The right ear tattoo is a combination of letters and numbers that identify that particular dog. On the right ear, looking from the rear of the dog to its nose, the first number is the month in which the dog was born (2=February, 11=November, etc.). The second number is the last digit of the year the dog was born (1=2001, 3=2003, etc.). A letter then follows that identifies with how many dogs are in the litter. So for example, if there are 5 puppies in the letter, one puppy would have the letter A, another would have the letter B, another C, another D, and the last one E. Different breeders have different methods of picking who gets tattooed first, second, last. Some choose it on personalities of the dog, others I have heard as to which was born first, second, last.

The tattoos on your greyhound, however, are useful after you have adopted your greyhound in being able to check where he raced, ancestry, and litter mates. You can find this information at It is a lot of fun and very interesting to see where your greyhound came from.

Tattoo Aftercare: 7 Essential Procedures

Firstly, always listen to the advice given to you by your tattoo artist for your tattoo aftercare. Make sure you ask what the aftercare procedures are throughout the whole healing process for your tattoo.


Normally the tattoo artist will apply some ointment and wrap-up the tattooed area before you leave the parlour, to help prevent infection of the tattoo. Infection can be caused by dirty hands, dirty clothes and any airborne bacteria that are allowed to reach the raw area. There are two trains of thought between tattoo artists when wrapping up the tattoo.

  1. The artist uses gauze which allows the tattoo to breathe which is essential to the healing process. However, as fresh tattoos weep blood and lymph fluids this may seep through the gauze and onto your clothes. Also sometimes the gauze gets stuck to the tattoo so when you take off the gauze you may need to apply a cold damp (watered) sponge to soften the area before removal, so none of the tattoo colour is taken-off.
  2. The artist uses cling film/wrap which keeps the blood and fluid from seeping onto your clothes and doesn’t stick to the tattoo. The downside is that tattoos need to breath so you should only leave the cling/film wrap on for no longer than 2 hours. If body sweat occurs under the cling film/wrap this will cause bacteria to develop and lead to infection of the tattoo.


Upon removal of the wrap, take a shower and wash the tattooed area with warm water and a non-fragrant antibacterial or antimicrobial soap like Provon. Only use your fingers to gently wash away ointment, blood and fluids and do not use a wash cloth. Wash cloths are too harsh for the wound and could cause bleeding of the ink. Pat dry the area (do not rub) with a paper towel or clean towel.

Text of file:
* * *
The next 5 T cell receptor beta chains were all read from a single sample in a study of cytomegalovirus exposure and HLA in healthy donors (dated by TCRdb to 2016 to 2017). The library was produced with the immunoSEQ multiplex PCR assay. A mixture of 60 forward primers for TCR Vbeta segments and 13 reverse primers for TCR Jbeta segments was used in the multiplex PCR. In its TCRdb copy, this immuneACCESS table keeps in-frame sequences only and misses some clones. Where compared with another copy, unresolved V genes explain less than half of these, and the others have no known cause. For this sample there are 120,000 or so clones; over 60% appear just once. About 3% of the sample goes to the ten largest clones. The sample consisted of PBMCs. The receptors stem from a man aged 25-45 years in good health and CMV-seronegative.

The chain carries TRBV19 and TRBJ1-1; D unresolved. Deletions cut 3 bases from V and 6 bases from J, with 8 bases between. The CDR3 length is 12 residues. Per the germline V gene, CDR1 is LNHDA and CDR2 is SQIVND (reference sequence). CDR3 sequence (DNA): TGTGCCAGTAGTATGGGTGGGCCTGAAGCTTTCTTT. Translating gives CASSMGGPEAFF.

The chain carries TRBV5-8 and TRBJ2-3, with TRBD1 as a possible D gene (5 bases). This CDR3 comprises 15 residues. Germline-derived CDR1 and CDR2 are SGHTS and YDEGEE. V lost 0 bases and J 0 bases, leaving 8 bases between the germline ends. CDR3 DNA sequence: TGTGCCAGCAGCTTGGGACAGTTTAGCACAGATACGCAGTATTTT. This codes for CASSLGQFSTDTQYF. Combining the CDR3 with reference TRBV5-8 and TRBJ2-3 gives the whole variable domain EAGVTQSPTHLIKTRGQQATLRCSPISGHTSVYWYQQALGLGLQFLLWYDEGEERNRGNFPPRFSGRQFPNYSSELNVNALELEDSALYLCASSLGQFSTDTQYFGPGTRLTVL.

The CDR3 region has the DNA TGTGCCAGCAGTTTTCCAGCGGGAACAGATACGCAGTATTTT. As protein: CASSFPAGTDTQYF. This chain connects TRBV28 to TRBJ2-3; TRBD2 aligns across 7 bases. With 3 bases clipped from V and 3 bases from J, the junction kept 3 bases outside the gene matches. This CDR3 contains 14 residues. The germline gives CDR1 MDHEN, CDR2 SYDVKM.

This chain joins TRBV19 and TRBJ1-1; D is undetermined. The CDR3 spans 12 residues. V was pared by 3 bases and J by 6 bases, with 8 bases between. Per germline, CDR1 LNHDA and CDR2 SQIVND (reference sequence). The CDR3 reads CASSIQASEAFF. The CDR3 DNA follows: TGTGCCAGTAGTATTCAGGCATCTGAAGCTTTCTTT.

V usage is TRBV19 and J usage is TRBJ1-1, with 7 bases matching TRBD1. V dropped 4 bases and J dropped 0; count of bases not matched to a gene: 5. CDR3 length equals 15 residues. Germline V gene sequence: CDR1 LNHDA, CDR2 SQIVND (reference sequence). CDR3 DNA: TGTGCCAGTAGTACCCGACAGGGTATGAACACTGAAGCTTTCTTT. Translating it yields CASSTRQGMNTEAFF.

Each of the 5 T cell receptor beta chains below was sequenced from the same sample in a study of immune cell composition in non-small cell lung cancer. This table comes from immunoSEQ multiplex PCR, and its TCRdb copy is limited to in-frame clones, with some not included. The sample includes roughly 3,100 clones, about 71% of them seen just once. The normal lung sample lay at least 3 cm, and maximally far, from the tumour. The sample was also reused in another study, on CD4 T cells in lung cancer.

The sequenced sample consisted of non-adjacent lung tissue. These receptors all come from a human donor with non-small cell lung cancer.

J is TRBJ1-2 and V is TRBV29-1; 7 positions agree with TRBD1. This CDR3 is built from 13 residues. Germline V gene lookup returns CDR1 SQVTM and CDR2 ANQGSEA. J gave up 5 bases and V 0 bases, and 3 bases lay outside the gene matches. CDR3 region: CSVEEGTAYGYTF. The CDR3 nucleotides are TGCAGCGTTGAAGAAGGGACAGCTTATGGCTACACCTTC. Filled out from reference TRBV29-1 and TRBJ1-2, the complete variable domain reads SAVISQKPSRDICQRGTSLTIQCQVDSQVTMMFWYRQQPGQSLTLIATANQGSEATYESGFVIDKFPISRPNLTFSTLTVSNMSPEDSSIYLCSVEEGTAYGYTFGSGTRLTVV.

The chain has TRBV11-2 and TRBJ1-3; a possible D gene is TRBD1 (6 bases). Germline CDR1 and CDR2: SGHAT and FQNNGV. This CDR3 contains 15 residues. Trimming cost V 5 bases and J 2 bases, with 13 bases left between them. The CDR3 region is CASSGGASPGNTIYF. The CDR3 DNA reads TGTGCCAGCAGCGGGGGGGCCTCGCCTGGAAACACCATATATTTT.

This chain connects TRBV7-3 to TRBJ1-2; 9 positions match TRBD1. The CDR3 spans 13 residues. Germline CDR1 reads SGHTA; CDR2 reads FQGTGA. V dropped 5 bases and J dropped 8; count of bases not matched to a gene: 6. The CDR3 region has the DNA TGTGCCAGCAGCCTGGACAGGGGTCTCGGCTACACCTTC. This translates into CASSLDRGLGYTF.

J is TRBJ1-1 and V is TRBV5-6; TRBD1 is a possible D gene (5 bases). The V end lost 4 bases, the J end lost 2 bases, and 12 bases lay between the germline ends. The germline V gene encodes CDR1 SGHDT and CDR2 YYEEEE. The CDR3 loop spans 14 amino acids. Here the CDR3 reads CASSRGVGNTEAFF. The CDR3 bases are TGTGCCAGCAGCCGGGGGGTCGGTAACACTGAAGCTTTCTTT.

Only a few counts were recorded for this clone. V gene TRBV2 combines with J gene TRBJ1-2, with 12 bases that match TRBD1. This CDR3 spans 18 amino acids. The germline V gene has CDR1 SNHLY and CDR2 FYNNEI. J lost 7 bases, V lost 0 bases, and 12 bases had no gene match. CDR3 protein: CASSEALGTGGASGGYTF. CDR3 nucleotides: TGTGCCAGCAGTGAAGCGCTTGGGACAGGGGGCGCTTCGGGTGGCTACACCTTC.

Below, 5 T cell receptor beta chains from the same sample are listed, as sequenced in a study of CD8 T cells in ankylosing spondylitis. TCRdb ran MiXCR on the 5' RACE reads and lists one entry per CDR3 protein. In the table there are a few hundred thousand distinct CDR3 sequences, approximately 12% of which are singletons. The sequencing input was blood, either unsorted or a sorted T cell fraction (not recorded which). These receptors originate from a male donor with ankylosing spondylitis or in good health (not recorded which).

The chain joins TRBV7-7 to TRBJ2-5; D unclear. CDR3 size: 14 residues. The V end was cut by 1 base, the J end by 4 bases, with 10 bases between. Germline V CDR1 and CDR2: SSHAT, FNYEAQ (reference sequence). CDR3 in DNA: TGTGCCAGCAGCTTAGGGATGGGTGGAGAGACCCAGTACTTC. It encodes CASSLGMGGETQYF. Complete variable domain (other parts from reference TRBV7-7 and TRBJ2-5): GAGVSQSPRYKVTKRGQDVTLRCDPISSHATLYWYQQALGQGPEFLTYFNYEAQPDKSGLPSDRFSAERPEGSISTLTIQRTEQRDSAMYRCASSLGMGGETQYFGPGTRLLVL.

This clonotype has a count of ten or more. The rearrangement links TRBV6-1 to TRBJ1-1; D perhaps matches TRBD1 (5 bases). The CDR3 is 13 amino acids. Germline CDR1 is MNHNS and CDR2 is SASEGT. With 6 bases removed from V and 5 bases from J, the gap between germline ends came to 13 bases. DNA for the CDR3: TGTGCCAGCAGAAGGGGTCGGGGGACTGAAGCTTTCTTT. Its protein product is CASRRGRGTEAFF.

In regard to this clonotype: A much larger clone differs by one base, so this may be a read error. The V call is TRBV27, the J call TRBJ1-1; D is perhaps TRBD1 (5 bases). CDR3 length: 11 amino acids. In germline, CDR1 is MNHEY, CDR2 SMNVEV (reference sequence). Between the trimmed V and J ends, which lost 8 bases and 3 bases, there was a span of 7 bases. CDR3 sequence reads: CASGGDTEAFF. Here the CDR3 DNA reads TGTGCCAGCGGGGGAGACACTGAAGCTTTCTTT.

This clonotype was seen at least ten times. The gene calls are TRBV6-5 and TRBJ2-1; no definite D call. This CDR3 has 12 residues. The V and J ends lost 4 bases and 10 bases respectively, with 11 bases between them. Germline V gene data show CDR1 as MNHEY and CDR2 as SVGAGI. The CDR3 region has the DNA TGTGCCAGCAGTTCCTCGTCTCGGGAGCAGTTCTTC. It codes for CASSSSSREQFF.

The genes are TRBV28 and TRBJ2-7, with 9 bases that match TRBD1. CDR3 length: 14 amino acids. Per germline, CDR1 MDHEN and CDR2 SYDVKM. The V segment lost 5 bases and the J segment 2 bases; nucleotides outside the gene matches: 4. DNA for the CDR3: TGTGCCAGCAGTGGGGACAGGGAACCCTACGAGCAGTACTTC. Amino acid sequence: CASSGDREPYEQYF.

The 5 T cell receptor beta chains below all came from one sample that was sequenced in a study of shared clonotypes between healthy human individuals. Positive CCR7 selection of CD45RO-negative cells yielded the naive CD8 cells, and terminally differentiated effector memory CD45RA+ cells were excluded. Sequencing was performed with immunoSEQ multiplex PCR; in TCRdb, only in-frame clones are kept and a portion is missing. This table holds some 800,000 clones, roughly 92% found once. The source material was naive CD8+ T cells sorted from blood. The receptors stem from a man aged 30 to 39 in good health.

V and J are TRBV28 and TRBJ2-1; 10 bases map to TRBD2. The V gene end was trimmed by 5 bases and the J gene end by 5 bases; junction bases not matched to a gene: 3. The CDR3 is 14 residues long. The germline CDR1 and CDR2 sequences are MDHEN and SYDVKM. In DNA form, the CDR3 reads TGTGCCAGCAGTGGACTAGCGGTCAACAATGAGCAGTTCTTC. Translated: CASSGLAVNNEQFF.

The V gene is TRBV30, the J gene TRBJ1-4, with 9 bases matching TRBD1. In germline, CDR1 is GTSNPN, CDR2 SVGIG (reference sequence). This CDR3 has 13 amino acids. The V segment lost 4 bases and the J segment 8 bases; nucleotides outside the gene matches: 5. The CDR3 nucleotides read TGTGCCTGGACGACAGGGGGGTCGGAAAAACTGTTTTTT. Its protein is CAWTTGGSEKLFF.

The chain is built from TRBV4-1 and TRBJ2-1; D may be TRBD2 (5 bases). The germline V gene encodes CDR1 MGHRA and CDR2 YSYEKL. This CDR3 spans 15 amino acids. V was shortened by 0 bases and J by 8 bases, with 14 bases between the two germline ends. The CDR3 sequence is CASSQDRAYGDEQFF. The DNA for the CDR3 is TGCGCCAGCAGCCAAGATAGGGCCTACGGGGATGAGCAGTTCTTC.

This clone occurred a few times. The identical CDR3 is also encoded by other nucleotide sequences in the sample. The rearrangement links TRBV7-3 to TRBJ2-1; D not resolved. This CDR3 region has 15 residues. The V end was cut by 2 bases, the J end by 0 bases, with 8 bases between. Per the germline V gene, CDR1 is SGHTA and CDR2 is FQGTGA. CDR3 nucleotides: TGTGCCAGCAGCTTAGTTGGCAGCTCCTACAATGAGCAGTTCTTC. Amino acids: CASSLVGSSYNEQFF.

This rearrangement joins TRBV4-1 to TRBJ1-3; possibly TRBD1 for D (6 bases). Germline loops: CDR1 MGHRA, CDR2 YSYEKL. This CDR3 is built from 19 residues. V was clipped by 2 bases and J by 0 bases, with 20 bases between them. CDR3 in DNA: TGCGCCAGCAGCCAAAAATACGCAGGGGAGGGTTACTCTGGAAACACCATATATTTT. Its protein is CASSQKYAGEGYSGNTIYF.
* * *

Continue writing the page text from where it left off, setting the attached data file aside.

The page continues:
For 3 to 5 days, twice daily, apply an antibacterial healing ointment such as Bepanthen or a vitamin A and D rich cream. Don’t use Vaseline, lanolin, alcohol, calamine lotion or Neosporin, which can cause red bumps that can remove the ink in your tattoo. Basically only use ointments that are fragrant free and have no chemicals that can harm your tattoo. When applying the ointment, only a thin layer is required, it should leave the tattoo moist but not mushy, so wait 10 minutes to allow the ointment to soak into the skin and wipe off any excess ointment. You want the tattoo to be moist but also to breathe to help prevent too much scabbing of the skin.


Wear loose fitting clothes that won’t rub against the tattoo. Tight fitting clothes may remove the protective skin layer over the tattoo which will increase healing time and could remove colour from the tattoo and possibly cause infections. New clothes should be washed first before use as many new clothes have toxic chemicals contained in them and a can also have a surplus of dye.


After the 5th day you should be moisturising the tattoo for approximately 2 weeks. A suggestion would be to use Keri or Vaseline Intensive Care cream. Don’t re-bandage the tattoo, as the bandage could stick to the tattoo upon removal and also remove ink from the tattoo. If it is necessary to re-bandage because of your work environment seek advice from your tattoo artist.

Sun and Water

The first 3 to 4 weeks is a crucial time to maintain the look and longevity of your tattoo. Keep your tattoo away from direct sunlight as it causes fading. It only takes approximately 3 minutes to get your tattoo sunburnt as the skin is so sensitive. After the tattoo is totally healed and you venture out into the direct sunlight always apply 30SPF sun block to ensure the tattoo does not fade. Don’t “water log” your tattoo – no swimming in salt water, pools, spas, hot tubs or allowing your tattoo to be pounded by water in the shower.

Scabbing and Peeling

From about day 3 to 10, your tattoo may scab or peel. Apply a warm moist compress to the scab for 5 minutes, 2-3 times a day, to soften the scab and allow it to fall off on its own accord. Don’t pick the scab. Only use moisturiser to peeling skin and not scabs, let scabs dry. If the scab is itchy leave it, do not pick it! Slap the area to control the itchiness with your hand instead.